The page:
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Employers Show Lack Of Confidence

Employers boosted payrolls by a tepid 121,000 in June — an improvement from the previous month but new evidence that companies are reluctant to bulk up their work forces in the face of high energy prices and slowing economic growth. Wages rose sharply.

The Labor Department's fresh snapshot of job activity released Friday also showed that the nation's civilian unemployment rate held steady at 4.6 percent.

"To me this suggests this economy is cooling off a bit quicker than the Fed thinks it is," David Wyss, chief economist of Standard & Poor's, told CBS Radio News.

The pickup in payrolls last month followed a gain of 92,000 in May, which turned out to be slightly higher than the 75,000 positions first reported. April's payrolls, however, turned out to be lower, showing a gain of 112,000, rather than the 126,000 previously estimated.

"This is the third month in a row that the payroll numbers have been disappointing," said Wyss.

The count of new jobs added in June was the most since March but fell short of economists' forecasts for an increase of 160,000 new positions.

"This is a very subpar economic recovery and it looks like the labor market is actually decelerating," Ron Blackwell, chief economist of the AFL-CIO, told CBS Radio News. "The only bright spot in this report was an eight-cent increase in the avearage wage, which, if it were to persist, and again, it's against the trend, would represent a real increase in income."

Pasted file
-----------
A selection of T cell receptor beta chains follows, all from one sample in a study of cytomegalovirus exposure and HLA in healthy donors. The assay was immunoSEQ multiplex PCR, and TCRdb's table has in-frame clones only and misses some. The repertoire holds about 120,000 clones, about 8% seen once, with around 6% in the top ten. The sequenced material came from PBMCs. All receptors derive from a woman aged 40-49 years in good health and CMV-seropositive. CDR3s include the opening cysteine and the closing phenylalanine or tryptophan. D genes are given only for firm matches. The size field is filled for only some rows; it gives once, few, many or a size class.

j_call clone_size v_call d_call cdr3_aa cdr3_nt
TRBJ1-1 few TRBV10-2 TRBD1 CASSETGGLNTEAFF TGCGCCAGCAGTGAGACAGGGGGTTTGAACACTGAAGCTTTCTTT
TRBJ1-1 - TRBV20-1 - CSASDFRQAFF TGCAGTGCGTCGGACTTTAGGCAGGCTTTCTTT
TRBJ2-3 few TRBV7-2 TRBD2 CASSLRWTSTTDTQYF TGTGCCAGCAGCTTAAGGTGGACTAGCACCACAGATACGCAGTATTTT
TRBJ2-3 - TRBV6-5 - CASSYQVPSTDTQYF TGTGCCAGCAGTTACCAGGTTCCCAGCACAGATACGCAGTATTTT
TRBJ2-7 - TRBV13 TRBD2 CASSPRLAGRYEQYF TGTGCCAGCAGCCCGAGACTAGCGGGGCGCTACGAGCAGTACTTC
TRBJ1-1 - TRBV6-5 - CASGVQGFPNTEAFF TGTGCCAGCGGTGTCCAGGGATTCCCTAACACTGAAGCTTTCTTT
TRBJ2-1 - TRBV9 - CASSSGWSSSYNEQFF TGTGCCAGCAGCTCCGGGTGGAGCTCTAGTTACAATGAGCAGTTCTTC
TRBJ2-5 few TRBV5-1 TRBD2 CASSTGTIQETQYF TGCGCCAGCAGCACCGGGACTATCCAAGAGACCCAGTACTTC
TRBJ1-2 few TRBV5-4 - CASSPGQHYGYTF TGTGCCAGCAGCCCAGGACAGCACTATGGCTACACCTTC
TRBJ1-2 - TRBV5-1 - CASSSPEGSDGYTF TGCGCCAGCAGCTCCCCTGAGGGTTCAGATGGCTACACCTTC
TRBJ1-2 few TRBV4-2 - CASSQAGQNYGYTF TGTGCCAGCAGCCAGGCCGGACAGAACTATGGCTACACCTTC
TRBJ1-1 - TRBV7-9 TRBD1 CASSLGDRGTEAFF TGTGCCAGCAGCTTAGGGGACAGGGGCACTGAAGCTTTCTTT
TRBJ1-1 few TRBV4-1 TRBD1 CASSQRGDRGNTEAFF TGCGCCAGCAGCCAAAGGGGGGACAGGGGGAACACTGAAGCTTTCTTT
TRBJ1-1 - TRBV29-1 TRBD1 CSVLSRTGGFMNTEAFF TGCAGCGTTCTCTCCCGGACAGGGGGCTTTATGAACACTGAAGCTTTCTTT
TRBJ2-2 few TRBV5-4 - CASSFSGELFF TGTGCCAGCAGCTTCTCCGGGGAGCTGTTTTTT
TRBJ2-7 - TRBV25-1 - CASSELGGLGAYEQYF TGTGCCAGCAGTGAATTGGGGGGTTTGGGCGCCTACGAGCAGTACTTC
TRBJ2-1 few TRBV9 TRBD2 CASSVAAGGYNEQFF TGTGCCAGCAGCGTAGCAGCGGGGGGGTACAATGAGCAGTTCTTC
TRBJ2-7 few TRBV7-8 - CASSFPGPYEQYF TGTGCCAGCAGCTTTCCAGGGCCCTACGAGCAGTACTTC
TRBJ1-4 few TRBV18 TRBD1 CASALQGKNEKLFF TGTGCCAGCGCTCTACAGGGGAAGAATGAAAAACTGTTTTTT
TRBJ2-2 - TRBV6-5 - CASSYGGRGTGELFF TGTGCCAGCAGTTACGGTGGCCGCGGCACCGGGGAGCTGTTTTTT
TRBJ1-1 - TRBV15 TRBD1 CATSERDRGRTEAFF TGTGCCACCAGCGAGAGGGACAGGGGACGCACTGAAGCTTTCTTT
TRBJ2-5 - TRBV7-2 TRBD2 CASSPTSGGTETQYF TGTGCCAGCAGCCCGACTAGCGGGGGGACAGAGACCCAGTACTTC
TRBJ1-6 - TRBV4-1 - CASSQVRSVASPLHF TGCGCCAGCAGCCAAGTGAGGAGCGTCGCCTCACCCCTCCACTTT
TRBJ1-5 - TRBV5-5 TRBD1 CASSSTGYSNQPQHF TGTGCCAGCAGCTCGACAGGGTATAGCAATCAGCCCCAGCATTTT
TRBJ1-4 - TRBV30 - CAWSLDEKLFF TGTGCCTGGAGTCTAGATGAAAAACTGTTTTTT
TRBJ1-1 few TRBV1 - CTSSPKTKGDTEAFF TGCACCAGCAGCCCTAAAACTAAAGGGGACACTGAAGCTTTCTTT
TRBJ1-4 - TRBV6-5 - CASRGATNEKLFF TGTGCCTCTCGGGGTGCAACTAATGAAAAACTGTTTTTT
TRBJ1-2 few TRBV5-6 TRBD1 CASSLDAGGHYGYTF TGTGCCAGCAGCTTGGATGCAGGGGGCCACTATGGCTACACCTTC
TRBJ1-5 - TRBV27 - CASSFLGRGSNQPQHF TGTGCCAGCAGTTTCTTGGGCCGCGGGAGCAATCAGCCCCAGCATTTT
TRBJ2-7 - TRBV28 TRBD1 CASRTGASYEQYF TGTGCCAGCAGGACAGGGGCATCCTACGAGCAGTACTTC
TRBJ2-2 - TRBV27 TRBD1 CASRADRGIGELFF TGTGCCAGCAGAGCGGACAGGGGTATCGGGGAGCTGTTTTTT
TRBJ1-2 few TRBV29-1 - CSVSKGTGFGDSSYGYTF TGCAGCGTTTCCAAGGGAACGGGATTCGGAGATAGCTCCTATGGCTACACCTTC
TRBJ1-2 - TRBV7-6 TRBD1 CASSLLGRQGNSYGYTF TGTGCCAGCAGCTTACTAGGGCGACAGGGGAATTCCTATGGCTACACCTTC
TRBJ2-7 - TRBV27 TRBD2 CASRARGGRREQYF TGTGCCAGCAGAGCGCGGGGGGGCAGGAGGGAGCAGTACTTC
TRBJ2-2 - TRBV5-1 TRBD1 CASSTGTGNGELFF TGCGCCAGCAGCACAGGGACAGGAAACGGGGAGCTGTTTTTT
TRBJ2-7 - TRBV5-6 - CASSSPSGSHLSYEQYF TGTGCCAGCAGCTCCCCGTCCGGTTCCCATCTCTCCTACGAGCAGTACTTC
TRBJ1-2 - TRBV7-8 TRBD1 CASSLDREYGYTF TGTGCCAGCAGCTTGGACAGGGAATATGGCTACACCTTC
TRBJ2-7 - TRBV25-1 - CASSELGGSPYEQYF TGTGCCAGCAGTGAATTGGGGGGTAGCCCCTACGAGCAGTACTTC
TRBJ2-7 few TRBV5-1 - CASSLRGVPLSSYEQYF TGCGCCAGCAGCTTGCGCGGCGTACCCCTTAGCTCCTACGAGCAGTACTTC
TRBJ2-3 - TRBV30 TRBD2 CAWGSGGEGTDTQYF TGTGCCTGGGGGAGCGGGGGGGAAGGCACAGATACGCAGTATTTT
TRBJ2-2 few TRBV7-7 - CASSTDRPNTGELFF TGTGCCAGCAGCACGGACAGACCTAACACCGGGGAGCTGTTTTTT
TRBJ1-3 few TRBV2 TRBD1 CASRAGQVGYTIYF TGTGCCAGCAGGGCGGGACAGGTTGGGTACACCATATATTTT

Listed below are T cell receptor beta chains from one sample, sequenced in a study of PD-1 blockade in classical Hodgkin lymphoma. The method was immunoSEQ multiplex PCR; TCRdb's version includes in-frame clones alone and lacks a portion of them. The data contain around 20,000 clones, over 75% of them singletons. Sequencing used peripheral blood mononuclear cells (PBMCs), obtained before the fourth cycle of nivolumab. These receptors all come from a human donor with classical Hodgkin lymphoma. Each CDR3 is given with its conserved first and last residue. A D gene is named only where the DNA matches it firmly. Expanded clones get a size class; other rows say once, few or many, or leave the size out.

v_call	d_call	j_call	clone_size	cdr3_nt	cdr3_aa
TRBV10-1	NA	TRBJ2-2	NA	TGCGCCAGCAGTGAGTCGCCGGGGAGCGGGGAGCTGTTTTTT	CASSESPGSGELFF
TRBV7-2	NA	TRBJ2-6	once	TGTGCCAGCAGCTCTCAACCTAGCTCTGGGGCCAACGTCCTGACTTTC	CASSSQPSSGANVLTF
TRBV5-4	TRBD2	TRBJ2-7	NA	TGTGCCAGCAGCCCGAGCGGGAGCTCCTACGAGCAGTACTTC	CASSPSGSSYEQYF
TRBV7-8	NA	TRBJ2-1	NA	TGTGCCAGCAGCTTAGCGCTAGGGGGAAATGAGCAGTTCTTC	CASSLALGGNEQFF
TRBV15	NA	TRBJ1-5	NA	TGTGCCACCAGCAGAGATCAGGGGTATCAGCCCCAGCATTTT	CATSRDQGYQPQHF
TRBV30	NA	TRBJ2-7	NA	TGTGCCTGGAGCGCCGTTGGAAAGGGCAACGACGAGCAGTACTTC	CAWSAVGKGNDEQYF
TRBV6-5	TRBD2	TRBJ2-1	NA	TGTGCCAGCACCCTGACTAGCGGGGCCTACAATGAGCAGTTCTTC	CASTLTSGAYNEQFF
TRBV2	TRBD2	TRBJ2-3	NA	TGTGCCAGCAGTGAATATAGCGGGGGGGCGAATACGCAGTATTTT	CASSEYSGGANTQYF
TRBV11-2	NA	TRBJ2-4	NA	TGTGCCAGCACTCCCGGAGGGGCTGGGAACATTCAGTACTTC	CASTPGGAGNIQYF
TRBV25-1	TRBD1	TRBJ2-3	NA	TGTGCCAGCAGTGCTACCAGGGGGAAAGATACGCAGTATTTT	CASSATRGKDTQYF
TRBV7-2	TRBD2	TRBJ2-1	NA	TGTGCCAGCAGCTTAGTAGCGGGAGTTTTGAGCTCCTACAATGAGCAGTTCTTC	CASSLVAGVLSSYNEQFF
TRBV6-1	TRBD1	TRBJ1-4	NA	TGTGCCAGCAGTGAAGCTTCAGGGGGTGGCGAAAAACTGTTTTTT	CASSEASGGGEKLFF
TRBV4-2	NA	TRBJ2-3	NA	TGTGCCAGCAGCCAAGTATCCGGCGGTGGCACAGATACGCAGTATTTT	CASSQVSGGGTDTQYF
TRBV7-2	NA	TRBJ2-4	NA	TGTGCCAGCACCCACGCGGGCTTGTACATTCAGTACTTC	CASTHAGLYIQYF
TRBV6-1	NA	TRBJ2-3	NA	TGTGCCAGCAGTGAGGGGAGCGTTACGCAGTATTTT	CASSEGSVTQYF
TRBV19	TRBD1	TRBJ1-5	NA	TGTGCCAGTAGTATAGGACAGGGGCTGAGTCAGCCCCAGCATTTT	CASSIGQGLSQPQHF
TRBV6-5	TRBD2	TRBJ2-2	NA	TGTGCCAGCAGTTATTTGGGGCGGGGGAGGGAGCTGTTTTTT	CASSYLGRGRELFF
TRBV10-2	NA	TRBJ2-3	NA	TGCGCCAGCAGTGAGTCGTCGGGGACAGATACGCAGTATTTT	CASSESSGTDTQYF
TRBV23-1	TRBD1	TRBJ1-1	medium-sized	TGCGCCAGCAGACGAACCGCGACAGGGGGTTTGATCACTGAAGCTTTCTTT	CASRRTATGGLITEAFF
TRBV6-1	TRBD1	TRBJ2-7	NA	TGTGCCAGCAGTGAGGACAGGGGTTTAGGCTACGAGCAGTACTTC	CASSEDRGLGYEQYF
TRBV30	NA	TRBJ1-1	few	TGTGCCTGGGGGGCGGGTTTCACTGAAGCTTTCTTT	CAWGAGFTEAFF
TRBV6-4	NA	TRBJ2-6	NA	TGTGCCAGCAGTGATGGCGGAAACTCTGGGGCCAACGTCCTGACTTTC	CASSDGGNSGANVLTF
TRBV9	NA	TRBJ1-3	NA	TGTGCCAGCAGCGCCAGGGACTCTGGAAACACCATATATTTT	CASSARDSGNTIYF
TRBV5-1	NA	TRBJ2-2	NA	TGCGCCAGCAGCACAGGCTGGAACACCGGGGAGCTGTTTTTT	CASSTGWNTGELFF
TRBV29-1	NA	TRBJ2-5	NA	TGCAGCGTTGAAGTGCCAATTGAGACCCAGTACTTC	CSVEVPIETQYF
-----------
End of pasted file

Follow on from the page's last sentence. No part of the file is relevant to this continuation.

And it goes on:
Workers' average hourly earnings jumped to $16.70 in June, a sharp 0.5 percent increase from May. Economists were expecting a more modest rise of 0.3 percent. For the last 12 months, wages have gone up by 3.9 percent, the largest annual increase since June 2001.

Wage improvement is good for workers but a rapid sustained acceleration can ignite inflation concerns.

To fend off inflation, Federal Reserve Chairman Ben Bernanke and his colleagues bumped up interest rates last week to their highest point in more than five years.

The Fed left the door open to another increase — depending on how inflation and economic activity unfold — at its next meeting on Aug. 8.

"It's time for the Federal Reserve to stop raising interest rates and start worrying more about the economy," said Wyss.

In June, weakness in construction and retailing — two sectors that shed jobs — tempered overall employment gains. Financial companies, education and health services, government and even manufacturers were among those boosting jobs.

It's a tricky time for some employers to figure out exactly where the economy is heading — and thus to what extent they need to add or shed workers.

"In terms of growth and in terms of profits, it's a very strong recovery. But in terms of jobs and in terms of wages, it's the weakest labor market recovery of any since the end of World War II," said Blackwell.

The economy probably logged growth of around a 2.5 percent pace in the April-to-June quarter and could clock in close to 3 percent in current July-to-September period, analysts said. That would mark a considerable slowdown from the first quarter's 5.6 percent pace, the fastest in 2 ½ years.

Even as the economy has slowed, inflation — led by surging energy prices — has moved higher.

Oil prices closed at a new record high of $75.19 a barrel on Wednesday. Gasoline prices have topped $3 a gallon in some cities.